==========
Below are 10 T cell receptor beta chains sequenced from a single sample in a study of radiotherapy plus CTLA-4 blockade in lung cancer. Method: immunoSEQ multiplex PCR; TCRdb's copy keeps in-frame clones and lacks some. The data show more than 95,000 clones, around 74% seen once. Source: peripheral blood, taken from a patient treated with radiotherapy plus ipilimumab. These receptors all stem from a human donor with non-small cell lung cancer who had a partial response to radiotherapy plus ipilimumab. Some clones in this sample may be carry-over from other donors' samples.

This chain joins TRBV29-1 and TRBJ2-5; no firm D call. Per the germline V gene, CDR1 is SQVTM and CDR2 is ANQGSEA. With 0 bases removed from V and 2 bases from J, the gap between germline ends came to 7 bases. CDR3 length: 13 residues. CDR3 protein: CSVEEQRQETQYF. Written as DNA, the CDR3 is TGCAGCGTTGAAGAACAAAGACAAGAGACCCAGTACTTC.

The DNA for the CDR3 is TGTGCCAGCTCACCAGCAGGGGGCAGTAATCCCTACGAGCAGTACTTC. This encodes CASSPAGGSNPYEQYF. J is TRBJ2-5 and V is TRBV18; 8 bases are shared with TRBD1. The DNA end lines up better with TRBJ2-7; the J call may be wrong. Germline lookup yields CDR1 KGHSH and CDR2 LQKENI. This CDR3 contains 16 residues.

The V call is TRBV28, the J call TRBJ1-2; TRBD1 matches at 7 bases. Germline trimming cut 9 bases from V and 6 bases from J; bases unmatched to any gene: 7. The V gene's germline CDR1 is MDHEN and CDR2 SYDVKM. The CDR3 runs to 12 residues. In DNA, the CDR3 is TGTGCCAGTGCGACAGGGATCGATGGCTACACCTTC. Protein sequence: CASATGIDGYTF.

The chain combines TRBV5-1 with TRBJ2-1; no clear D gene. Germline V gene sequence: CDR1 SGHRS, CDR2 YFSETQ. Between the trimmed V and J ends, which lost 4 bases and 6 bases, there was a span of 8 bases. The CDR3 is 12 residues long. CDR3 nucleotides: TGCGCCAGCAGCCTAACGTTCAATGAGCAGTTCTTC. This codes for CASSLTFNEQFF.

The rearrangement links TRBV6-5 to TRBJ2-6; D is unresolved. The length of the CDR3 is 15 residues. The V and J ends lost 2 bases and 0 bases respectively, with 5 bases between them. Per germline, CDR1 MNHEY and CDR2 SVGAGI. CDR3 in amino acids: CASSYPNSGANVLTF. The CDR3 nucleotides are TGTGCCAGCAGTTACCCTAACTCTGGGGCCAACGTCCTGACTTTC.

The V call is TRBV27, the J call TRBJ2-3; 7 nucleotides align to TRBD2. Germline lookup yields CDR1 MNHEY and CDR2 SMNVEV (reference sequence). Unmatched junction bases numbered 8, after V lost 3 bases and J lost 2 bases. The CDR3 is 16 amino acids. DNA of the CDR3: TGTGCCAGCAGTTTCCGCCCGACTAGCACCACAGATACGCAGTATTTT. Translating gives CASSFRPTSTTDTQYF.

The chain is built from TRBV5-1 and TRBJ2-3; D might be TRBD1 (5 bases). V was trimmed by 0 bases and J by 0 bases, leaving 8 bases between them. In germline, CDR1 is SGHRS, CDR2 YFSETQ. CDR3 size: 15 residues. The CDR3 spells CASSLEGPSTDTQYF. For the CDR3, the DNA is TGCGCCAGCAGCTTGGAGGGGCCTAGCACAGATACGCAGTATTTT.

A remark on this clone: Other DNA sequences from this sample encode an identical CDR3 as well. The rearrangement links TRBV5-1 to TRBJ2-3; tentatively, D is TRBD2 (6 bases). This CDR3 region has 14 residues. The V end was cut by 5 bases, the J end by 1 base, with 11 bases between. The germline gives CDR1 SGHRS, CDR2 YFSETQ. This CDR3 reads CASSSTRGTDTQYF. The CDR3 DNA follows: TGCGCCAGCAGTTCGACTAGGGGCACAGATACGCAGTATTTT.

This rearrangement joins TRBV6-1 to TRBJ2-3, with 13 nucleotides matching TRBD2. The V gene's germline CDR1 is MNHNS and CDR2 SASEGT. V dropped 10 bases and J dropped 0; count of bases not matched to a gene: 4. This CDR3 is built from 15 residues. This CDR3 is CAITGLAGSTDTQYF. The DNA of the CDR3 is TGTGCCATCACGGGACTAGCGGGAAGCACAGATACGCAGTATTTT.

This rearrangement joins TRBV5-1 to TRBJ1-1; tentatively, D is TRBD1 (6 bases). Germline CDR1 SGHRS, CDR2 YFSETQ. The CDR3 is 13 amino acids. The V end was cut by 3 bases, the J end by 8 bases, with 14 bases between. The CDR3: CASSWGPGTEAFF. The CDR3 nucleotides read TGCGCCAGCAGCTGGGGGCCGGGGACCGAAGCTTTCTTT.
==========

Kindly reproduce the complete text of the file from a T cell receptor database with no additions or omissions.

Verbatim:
Below are 10 T cell receptor beta chains sequenced from a single sample in a study of radiotherapy plus CTLA-4 blockade in lung cancer. Method: immunoSEQ multiplex PCR; TCRdb's copy keeps in-frame clones and lacks some. The data show more than 95,000 clones, around 74% seen once. Source: peripheral blood, taken from a patient treated with radiotherapy plus ipilimumab. These receptors all stem from a human donor with non-small cell lung cancer who had a partial response to radiotherapy plus ipilimumab. Some clones in this sample may be carry-over from other donors' samples.

This chain joins TRBV29-1 and TRBJ2-5; no firm D call. Per the germline V gene, CDR1 is SQVTM and CDR2 is ANQGSEA. With 0 bases removed from V and 2 bases from J, the gap between germline ends came to 7 bases. CDR3 length: 13 residues. CDR3 protein: CSVEEQRQETQYF. Written as DNA, the CDR3 is TGCAGCGTTGAAGAACAAAGACAAGAGACCCAGTACTTC.

The DNA for the CDR3 is TGTGCCAGCTCACCAGCAGGGGGCAGTAATCCCTACGAGCAGTACTTC. This encodes CASSPAGGSNPYEQYF. J is TRBJ2-5 and V is TRBV18; 8 bases are shared with TRBD1. The DNA end lines up better with TRBJ2-7; the J call may be wrong. Germline lookup yields CDR1 KGHSH and CDR2 LQKENI. This CDR3 contains 16 residues.

The V call is TRBV28, the J call TRBJ1-2; TRBD1 matches at 7 bases. Germline trimming cut 9 bases from V and 6 bases from J; bases unmatched to any gene: 7. The V gene's germline CDR1 is MDHEN and CDR2 SYDVKM. The CDR3 runs to 12 residues. In DNA, the CDR3 is TGTGCCAGTGCGACAGGGATCGATGGCTACACCTTC. Protein sequence: CASATGIDGYTF.

The chain combines TRBV5-1 with TRBJ2-1; no clear D gene. Germline V gene sequence: CDR1 SGHRS, CDR2 YFSETQ. Between the trimmed V and J ends, which lost 4 bases and 6 bases, there was a span of 8 bases. The CDR3 is 12 residues long. CDR3 nucleotides: TGCGCCAGCAGCCTAACGTTCAATGAGCAGTTCTTC. This codes for CASSLTFNEQFF.

The rearrangement links TRBV6-5 to TRBJ2-6; D is unresolved. The length of the CDR3 is 15 residues. The V and J ends lost 2 bases and 0 bases respectively, with 5 bases between them. Per germline, CDR1 MNHEY and CDR2 SVGAGI. CDR3 in amino acids: CASSYPNSGANVLTF. The CDR3 nucleotides are TGTGCCAGCAGTTACCCTAACTCTGGGGCCAACGTCCTGACTTTC.

The V call is TRBV27, the J call TRBJ2-3; 7 nucleotides align to TRBD2. Germline lookup yields CDR1 MNHEY and CDR2 SMNVEV (reference sequence). Unmatched junction bases numbered 8, after V lost 3 bases and J lost 2 bases. The CDR3 is 16 amino acids. DNA of the CDR3: TGTGCCAGCAGTTTCCGCCCGACTAGCACCACAGATACGCAGTATTTT. Translating gives CASSFRPTSTTDTQYF.

The chain is built from TRBV5-1 and TRBJ2-3; D might be TRBD1 (5 bases). V was trimmed by 0 bases and J by 0 bases, leaving 8 bases between them. In germline, CDR1 is SGHRS, CDR2 YFSETQ. CDR3 size: 15 residues. The CDR3 spells CASSLEGPSTDTQYF. For the CDR3, the DNA is TGCGCCAGCAGCTTGGAGGGGCCTAGCACAGATACGCAGTATTTT.

A remark on this clone: Other DNA sequences from this sample encode an identical CDR3 as well. The rearrangement links TRBV5-1 to TRBJ2-3; tentatively, D is TRBD2 (6 bases). This CDR3 region has 14 residues. The V end was cut by 5 bases, the J end by 1 base, with 11 bases between. The germline gives CDR1 SGHRS, CDR2 YFSETQ. This CDR3 reads CASSSTRGTDTQYF. The CDR3 DNA follows: TGCGCCAGCAGTTCGACTAGGGGCACAGATACGCAGTATTTT.

This rearrangement joins TRBV6-1 to TRBJ2-3, with 13 nucleotides matching TRBD2. The V gene's germline CDR1 is MNHNS and CDR2 SASEGT. V dropped 10 bases and J dropped 0; count of bases not matched to a gene: 4. This CDR3 is built from 15 residues. This CDR3 is CAITGLAGSTDTQYF. The DNA of the CDR3 is TGTGCCATCACGGGACTAGCGGGAAGCACAGATACGCAGTATTTT.

This rearrangement joins TRBV5-1 to TRBJ1-1; tentatively, D is TRBD1 (6 bases). Germline CDR1 SGHRS, CDR2 YFSETQ. The CDR3 is 13 amino acids. The V end was cut by 3 bases, the J end by 8 bases, with 14 bases between. The CDR3: CASSWGPGTEAFF. The CDR3 nucleotides read TGCGCCAGCAGCTGGGGGCCGGGGACCGAAGCTTTCTTT.